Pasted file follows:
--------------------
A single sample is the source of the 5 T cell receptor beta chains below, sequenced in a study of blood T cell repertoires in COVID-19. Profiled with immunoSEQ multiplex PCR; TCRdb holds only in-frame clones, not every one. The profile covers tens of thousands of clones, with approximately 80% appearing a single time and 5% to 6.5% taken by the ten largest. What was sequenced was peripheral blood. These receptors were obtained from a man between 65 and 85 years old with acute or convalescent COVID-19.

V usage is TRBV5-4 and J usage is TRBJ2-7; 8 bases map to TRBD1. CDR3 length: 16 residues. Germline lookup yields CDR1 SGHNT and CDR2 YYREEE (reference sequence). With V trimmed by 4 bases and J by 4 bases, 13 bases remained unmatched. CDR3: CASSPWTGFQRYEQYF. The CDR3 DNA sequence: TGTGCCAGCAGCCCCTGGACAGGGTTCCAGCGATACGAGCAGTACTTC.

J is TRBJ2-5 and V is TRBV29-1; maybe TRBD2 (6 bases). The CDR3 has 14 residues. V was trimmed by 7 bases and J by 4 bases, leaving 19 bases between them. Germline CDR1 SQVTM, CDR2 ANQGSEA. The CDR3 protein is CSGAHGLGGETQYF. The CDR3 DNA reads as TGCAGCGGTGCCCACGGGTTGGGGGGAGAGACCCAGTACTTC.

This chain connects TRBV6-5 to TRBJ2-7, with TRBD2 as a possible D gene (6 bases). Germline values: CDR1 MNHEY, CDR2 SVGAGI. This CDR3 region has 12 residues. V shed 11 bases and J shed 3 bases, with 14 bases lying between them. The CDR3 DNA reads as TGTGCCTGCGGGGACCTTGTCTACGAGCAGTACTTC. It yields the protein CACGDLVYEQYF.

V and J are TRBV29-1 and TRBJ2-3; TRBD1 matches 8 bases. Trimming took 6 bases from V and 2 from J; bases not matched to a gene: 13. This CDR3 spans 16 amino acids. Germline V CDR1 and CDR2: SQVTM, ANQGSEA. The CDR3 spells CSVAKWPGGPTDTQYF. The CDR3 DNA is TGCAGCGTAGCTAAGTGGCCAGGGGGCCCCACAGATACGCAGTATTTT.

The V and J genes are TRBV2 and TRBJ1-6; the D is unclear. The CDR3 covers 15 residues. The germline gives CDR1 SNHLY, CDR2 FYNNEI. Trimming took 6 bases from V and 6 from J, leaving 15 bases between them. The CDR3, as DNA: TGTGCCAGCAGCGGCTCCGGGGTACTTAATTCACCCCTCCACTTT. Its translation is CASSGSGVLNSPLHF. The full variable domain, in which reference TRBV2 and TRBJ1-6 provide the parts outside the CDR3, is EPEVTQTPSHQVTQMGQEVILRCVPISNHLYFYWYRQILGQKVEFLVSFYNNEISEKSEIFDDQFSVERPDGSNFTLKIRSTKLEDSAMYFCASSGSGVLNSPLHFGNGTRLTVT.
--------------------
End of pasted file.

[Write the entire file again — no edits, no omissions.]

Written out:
A single sample is the source of the 5 T cell receptor beta chains below, sequenced in a study of blood T cell repertoires in COVID-19. Profiled with immunoSEQ multiplex PCR; TCRdb holds only in-frame clones, not every one. The profile covers tens of thousands of clones, with approximately 80% appearing a single time and 5% to 6.5% taken by the ten largest. What was sequenced was peripheral blood. These receptors were obtained from a man between 65 and 85 years old with acute or convalescent COVID-19.

V usage is TRBV5-4 and J usage is TRBJ2-7; 8 bases map to TRBD1. CDR3 length: 16 residues. Germline lookup yields CDR1 SGHNT and CDR2 YYREEE (reference sequence). With V trimmed by 4 bases and J by 4 bases, 13 bases remained unmatched. CDR3: CASSPWTGFQRYEQYF. The CDR3 DNA sequence: TGTGCCAGCAGCCCCTGGACAGGGTTCCAGCGATACGAGCAGTACTTC.

J is TRBJ2-5 and V is TRBV29-1; maybe TRBD2 (6 bases). The CDR3 has 14 residues. V was trimmed by 7 bases and J by 4 bases, leaving 19 bases between them. Germline CDR1 SQVTM, CDR2 ANQGSEA. The CDR3 protein is CSGAHGLGGETQYF. The CDR3 DNA reads as TGCAGCGGTGCCCACGGGTTGGGGGGAGAGACCCAGTACTTC.

This chain connects TRBV6-5 to TRBJ2-7, with TRBD2 as a possible D gene (6 bases). Germline values: CDR1 MNHEY, CDR2 SVGAGI. This CDR3 region has 12 residues. V shed 11 bases and J shed 3 bases, with 14 bases lying between them. The CDR3 DNA reads as TGTGCCTGCGGGGACCTTGTCTACGAGCAGTACTTC. It yields the protein CACGDLVYEQYF.

V and J are TRBV29-1 and TRBJ2-3; TRBD1 matches 8 bases. Trimming took 6 bases from V and 2 from J; bases not matched to a gene: 13. This CDR3 spans 16 amino acids. Germline V CDR1 and CDR2: SQVTM, ANQGSEA. The CDR3 spells CSVAKWPGGPTDTQYF. The CDR3 DNA is TGCAGCGTAGCTAAGTGGCCAGGGGGCCCCACAGATACGCAGTATTTT.

The V and J genes are TRBV2 and TRBJ1-6; the D is unclear. The CDR3 covers 15 residues. The germline gives CDR1 SNHLY, CDR2 FYNNEI. Trimming took 6 bases from V and 6 from J, leaving 15 bases between them. The CDR3, as DNA: TGTGCCAGCAGCGGCTCCGGGGTACTTAATTCACCCCTCCACTTT. Its translation is CASSGSGVLNSPLHF. The full variable domain, in which reference TRBV2 and TRBJ1-6 provide the parts outside the CDR3, is EPEVTQTPSHQVTQMGQEVILRCVPISNHLYFYWYRQILGQKVEFLVSFYNNEISEKSEIFDDQFSVERPDGSNFTLKIRSTKLEDSAMYFCASSGSGVLNSPLHFGNGTRLTVT.